Compatibility of the Industrial Property restrictive effects with the freedom of trade and competition required by the European integration
A predictable tension with the territoriality of the Industrial Property rights (DPI) derives from the process of European construction and consolidation of the Community market.
The issue driving to the analysis is shown by the fact that the freedom of trade and competition, values assigned to the European Union, collide with the monopoly at national scale conferred by the DPI. The simple exercise of exclusive rights could, potentially, hinder the free movement of goods within the Community.
As a way of solving the exposed dichotomy, there is the concept of exhaustion of rights. This rule was developed by the case law of the European Union Court of Justice and, thereafter, transposed to the laws of the Member States. The national Legislation expressly provides the exhaustion of rights through its inclusion under various Articles throughout the Portuguese Industrial Property Code.
The exhaustion of rights doctrine establishes that the holder of a specific DPI, or someone with his/her consent, by placing a product under his/her monopoly on the market, exhausts the exclusive right, concerning the referred product in the European economic area. Thus, the goods are no longer in that legal sphere and may be even sold elsewhere.
Together with the exhaustion of DPI’s, the concept of parallel imports is often mentioned. This is an import made beyond the official distribution circuit of a product. The person, who does this, is a third party different from the product manufacturer and distributers. The parallel importer purchases goods in a market where they are cheaper and places them in another market for a more expensive resale. It should be noted that the products sold by parallel imports are genuine. The importer is not a counterfeiter.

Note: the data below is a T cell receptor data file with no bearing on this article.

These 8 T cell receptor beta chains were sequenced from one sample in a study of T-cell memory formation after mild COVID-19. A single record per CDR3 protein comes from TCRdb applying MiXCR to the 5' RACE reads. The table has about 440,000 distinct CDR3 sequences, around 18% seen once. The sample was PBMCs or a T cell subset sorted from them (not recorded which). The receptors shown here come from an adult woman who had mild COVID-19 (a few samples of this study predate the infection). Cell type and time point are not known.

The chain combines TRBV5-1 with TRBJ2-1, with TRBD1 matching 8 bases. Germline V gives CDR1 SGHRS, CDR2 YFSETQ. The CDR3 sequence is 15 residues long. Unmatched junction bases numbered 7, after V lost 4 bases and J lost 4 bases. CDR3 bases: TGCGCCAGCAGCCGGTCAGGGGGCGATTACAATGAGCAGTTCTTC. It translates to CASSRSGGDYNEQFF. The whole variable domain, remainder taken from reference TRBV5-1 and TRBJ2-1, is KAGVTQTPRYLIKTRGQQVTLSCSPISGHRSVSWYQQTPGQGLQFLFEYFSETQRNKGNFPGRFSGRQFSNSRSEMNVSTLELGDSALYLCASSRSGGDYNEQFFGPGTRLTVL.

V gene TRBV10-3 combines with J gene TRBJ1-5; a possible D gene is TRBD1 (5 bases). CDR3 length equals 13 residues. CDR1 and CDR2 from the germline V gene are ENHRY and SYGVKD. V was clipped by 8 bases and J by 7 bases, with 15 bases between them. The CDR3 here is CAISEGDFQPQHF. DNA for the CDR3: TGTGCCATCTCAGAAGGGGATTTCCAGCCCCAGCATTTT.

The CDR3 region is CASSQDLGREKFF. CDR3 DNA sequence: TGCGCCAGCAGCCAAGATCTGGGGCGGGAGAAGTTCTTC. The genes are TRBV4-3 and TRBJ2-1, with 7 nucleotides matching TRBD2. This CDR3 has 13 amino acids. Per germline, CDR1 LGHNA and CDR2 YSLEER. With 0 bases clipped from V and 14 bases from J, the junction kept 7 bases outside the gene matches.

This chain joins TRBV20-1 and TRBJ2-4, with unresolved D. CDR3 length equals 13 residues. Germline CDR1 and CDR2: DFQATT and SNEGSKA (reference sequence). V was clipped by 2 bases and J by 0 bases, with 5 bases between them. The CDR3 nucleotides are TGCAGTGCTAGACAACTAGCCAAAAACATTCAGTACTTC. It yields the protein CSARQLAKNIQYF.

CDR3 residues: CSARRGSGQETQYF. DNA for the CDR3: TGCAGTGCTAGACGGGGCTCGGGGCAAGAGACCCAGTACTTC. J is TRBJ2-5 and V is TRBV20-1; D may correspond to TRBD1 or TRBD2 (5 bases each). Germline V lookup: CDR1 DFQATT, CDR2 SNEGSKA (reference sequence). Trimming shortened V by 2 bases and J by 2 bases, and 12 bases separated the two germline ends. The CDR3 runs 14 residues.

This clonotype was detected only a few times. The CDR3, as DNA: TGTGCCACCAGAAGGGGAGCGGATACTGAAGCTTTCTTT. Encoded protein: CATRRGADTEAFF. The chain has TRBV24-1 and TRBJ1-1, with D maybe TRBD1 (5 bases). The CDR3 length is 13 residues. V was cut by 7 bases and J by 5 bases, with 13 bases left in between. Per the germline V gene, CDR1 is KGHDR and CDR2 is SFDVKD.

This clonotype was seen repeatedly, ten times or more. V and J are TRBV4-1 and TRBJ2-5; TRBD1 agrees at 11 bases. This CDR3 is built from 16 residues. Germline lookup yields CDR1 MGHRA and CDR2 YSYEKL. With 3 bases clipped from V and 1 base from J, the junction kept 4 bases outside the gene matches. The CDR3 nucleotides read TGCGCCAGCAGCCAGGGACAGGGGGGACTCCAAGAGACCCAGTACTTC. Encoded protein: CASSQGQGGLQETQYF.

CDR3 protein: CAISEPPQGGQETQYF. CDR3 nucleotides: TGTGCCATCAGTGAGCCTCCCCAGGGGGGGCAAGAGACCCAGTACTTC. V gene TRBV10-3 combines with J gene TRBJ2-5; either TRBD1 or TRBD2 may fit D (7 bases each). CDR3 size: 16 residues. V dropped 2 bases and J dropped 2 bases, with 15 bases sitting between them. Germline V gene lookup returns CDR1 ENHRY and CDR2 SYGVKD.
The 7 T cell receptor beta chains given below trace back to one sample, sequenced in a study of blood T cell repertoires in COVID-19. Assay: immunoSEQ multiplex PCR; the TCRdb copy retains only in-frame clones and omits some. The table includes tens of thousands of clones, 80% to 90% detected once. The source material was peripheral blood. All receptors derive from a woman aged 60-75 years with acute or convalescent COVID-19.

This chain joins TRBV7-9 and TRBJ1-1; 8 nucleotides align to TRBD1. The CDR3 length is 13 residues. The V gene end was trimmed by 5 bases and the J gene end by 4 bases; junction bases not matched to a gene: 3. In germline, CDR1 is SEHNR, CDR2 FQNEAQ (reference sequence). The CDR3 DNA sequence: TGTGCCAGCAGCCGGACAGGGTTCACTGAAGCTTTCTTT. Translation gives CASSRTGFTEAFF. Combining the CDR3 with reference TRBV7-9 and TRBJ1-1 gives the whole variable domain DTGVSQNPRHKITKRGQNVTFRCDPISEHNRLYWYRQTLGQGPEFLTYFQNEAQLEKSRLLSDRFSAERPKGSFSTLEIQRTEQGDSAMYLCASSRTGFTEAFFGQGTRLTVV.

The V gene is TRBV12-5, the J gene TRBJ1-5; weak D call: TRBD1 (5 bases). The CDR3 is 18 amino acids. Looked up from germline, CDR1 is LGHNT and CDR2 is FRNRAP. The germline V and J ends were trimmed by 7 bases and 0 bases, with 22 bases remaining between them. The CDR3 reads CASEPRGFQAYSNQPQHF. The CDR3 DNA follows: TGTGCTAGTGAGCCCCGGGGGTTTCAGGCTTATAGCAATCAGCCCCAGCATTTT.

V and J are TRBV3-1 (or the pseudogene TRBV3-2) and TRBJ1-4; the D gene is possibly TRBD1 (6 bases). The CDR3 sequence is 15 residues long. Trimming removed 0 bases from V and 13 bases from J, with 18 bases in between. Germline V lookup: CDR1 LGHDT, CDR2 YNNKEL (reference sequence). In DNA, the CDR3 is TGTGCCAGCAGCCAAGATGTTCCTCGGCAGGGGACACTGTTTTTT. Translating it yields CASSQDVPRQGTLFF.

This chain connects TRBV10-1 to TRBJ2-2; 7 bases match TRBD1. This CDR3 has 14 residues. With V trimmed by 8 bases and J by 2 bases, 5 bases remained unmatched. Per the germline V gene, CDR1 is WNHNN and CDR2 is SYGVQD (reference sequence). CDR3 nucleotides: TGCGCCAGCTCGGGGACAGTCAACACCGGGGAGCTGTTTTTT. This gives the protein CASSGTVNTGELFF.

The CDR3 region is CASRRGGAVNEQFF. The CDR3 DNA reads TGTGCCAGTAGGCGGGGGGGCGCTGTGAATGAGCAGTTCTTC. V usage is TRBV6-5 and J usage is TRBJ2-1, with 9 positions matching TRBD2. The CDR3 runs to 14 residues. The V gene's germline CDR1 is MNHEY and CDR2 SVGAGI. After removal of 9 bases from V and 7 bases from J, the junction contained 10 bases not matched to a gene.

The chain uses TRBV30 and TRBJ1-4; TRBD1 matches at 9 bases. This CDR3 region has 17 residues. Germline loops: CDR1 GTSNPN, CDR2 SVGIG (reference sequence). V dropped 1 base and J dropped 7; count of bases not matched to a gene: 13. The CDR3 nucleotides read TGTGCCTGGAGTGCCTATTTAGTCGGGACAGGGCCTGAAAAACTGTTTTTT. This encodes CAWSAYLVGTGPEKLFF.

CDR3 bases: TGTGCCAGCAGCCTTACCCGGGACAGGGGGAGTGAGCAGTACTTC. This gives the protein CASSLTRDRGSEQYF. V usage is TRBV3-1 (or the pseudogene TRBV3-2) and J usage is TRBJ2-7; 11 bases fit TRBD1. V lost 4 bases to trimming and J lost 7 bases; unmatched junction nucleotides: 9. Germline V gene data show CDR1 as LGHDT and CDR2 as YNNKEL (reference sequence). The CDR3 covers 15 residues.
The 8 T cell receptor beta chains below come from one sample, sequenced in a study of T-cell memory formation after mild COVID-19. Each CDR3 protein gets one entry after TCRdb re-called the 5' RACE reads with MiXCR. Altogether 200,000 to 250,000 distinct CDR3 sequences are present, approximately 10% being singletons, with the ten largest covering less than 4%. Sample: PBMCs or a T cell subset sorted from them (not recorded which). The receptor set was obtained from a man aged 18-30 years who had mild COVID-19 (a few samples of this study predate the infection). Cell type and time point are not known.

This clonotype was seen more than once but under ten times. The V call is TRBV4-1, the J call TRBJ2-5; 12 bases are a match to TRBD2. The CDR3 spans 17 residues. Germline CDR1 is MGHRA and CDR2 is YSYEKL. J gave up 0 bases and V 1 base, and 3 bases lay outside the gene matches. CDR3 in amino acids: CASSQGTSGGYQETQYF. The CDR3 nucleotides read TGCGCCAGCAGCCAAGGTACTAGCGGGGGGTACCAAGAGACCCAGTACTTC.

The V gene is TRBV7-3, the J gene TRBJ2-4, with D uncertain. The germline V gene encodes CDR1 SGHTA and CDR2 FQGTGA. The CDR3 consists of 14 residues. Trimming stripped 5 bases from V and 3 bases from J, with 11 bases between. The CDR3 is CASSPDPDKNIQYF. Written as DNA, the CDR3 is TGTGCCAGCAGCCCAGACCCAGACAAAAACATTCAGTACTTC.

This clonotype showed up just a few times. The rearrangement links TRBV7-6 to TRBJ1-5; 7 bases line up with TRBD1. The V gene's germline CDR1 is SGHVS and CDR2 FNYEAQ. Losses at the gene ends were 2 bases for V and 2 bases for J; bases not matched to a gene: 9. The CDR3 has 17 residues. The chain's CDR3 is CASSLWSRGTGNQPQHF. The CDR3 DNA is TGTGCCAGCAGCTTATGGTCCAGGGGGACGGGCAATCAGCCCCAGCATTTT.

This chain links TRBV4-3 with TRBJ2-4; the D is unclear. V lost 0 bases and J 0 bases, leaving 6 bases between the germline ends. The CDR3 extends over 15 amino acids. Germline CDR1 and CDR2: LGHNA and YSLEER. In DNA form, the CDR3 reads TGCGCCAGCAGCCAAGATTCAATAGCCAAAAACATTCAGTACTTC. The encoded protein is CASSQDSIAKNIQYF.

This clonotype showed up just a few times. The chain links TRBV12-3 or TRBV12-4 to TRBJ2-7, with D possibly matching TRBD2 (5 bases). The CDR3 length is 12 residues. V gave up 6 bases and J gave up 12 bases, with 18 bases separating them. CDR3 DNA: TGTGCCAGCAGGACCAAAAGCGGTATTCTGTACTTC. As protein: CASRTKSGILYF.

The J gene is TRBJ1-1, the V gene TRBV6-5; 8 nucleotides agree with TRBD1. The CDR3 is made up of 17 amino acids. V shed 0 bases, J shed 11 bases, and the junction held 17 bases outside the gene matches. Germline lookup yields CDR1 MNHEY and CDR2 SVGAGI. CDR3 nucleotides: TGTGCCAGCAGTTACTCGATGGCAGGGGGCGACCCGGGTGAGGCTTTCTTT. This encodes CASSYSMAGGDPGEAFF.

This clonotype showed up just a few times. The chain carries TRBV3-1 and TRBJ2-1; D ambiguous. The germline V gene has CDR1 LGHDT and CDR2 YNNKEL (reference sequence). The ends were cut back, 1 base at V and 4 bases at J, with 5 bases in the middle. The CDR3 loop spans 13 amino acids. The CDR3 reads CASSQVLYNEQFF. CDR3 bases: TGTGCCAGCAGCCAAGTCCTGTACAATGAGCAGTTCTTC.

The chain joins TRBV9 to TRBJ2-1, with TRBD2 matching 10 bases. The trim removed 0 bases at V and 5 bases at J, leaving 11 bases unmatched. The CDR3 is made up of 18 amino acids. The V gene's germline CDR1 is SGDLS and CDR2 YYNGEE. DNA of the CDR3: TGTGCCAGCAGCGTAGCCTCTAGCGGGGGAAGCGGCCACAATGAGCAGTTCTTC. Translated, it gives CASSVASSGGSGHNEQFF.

Parallel imports, according to the European Commission and the Court of Justice, are beneficial to the European Economic Area, seeing that they balance the market prices of the different Member States.
The territorial scope of the exhaustion should also be referred. The Portuguese legislator has chosen to apply the exhaustion of rights only to the scope of the European Economic Area. But, it is worth noting that, although there cannot be exhaustion in brands at international level, with regard to patents, it is up to each Member State to choose whether or not to accord the exhaustion of rights to third counties in the European Economic Area.
Is the exclusive or monopoly right of the product completely derogated when it is exhausted?
The exhaustion of right is not absolute. The DPI is not extinguished by itself, and it only ceases regarding the products that were specifically placed on the market. Any remaining goods, not yet sold, belong exclusively to the DPI holder.
After placing the product on the market, and the exhaustion thereof, other rights still remain with the DPI holder. The Portuguese Industrial Property Code excludes the principle of exhaustion of the brand right “whenever there are legitimate reasons, especially when the condition of those goods is changed or impaired after being placed on the market”.
Does the prevalence of the Exhaustion of right in the European Economic Area favour the market?
A uniquely Portuguese worldview is likely to lead us to reply that it would be more fruitful to Portugal to increase parallel imports and, consequently, the introduction of international exhaustion.
If on one side, and with regard to brands, the European legislative harmonization compels us to stick with the European exhaustion, as far as patents are concerned there remains the possibility of incorporating the international exhaustion concept in the legislation.
We shall have to wait for developments in the European political and economic situation to inquire if the trend will continue to be the European economic peer protectionism and the subsequent changelessness of the Exhaustion of right rule or if it will acquire a universal character.
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